Sunday, September 30, 2018

The time has come

‘The time has come,’ the Walrus said,
     ‘To talk of many things:
Of school—and work—and camping trips—
     Of children spreading wings—
And when to leave a trusty gig
     To learn what else life brings.’

‘O Org’nist,’ said the Carpenter,
     ‘You’ve had a pleasant run!
But after nearly fifteen years,
     We understand—you’re done.
Go! Make some waffles! Sleep past dawn!
     Hike! Backpack! Bye! Have fun!”

Sunday, August 12, 2018

Mt. Rogers backpacking trip

I have fantasized for years about walking out the door and walking and walking without worrying about turning around and coming back. Walking fantasies have appeared in dreams about alternate careers (mail carrier), but have only been realized briefly in assorted day hikes in Germany plus a few long-ago overnight backpacking adventures in the U.S. At this point, the walking-and-walking fantasy isn't going to become reality unless I make a more serious commitment to it and get in backpacking shape.

My current idea is that I'll head out the door once E has settled comfortably into college, which puts a long-distance walk about 15-18 months on the horizon. That's enough time to hike more, carry more, camp more, and figure out more or less where I'm going.

So let the training commence. In mid-July, friend L and I did a quick overnight trip to southern Virginia, where we hiked a loop around Mt. Rogers, the highest peak in VA (which sounds vaguely impressive until you realize it's only 5,729 feet above sea level and we started at about 3,000 feet). We hiked a little more than 9 miles on the first day, mostly uphill, and about 8 miles on the second day, mostly downhill. We revised our planned route on the second day, cutting off a dip down to the Scales in favor of a stretch on the Pine Mountain Trail (part of the old AT), which turned out to be some of the most pleasant hiking of the trip.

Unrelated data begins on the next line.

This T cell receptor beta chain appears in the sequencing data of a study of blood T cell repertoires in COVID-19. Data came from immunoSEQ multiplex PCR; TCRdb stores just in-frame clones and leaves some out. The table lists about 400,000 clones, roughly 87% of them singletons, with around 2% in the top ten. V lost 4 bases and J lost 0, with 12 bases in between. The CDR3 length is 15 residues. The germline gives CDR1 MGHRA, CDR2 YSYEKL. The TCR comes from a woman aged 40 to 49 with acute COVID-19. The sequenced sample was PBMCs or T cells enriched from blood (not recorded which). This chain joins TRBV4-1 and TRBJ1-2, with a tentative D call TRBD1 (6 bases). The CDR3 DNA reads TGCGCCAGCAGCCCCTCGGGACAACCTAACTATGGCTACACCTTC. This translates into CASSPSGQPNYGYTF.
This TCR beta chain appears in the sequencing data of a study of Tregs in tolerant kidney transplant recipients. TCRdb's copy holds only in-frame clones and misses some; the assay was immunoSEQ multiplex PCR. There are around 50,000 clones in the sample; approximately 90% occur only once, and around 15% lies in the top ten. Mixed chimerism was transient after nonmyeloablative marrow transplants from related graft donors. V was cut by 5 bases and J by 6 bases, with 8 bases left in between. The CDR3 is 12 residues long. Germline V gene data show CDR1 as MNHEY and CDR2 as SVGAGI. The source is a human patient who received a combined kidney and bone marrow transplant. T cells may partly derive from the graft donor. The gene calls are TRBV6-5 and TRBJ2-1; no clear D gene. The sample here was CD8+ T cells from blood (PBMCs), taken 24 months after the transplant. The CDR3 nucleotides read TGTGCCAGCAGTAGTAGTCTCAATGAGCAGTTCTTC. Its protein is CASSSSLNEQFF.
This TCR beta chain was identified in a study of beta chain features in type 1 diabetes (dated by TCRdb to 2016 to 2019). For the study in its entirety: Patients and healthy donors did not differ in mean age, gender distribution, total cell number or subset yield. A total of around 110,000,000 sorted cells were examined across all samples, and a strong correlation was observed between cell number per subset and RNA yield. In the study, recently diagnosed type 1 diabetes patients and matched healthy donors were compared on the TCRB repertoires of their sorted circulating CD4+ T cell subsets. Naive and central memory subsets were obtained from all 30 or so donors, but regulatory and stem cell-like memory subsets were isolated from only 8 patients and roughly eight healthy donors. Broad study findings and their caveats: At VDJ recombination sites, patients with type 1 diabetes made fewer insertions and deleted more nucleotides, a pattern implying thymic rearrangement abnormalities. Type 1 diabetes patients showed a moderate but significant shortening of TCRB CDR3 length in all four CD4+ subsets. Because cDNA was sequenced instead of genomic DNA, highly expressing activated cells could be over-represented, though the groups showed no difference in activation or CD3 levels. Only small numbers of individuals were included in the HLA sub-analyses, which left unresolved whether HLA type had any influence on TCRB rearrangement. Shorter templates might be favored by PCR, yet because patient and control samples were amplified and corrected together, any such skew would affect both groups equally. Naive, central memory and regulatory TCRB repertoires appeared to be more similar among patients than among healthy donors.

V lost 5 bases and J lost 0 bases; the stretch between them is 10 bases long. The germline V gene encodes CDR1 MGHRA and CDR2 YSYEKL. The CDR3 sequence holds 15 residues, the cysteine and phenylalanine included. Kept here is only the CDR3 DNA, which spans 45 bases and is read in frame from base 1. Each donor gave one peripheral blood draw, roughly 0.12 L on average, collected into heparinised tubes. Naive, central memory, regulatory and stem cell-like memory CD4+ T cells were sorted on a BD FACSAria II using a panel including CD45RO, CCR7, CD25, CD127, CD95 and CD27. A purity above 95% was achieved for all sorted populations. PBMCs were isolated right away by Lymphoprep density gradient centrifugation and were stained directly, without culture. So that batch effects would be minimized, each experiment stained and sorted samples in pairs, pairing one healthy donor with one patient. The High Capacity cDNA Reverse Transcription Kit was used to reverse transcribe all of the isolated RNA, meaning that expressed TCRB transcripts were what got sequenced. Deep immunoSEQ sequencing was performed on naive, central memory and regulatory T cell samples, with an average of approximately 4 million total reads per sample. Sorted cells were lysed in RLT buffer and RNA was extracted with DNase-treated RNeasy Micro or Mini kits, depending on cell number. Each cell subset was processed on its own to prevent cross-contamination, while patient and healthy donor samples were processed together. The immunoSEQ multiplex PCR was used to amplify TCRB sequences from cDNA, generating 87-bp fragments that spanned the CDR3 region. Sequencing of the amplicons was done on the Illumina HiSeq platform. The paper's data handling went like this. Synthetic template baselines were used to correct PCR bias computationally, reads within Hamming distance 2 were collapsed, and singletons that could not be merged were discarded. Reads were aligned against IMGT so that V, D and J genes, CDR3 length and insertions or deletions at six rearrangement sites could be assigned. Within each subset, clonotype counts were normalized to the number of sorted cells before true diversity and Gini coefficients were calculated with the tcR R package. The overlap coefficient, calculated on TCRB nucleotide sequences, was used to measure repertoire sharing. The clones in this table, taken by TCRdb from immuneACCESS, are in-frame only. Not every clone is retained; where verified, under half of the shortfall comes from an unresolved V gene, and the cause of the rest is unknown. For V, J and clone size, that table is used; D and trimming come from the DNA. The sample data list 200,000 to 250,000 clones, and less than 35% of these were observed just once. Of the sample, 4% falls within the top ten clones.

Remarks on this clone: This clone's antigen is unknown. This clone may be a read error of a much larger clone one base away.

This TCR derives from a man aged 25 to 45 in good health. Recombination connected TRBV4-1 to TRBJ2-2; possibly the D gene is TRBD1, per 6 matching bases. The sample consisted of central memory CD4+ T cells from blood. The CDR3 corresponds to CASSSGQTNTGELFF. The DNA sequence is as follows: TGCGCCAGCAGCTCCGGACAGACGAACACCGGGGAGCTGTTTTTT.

Lessons learned: (1) my 3-liter Camelbak is more than large enough--I barely drank two liters in 24 hours--and (2) next time we should be more serious about carrying dehydrated food, because hydrated food sure weighs a lot. Day 2 was much easier than Day 1, not just because of gravity but also because we had consumed half our food and water.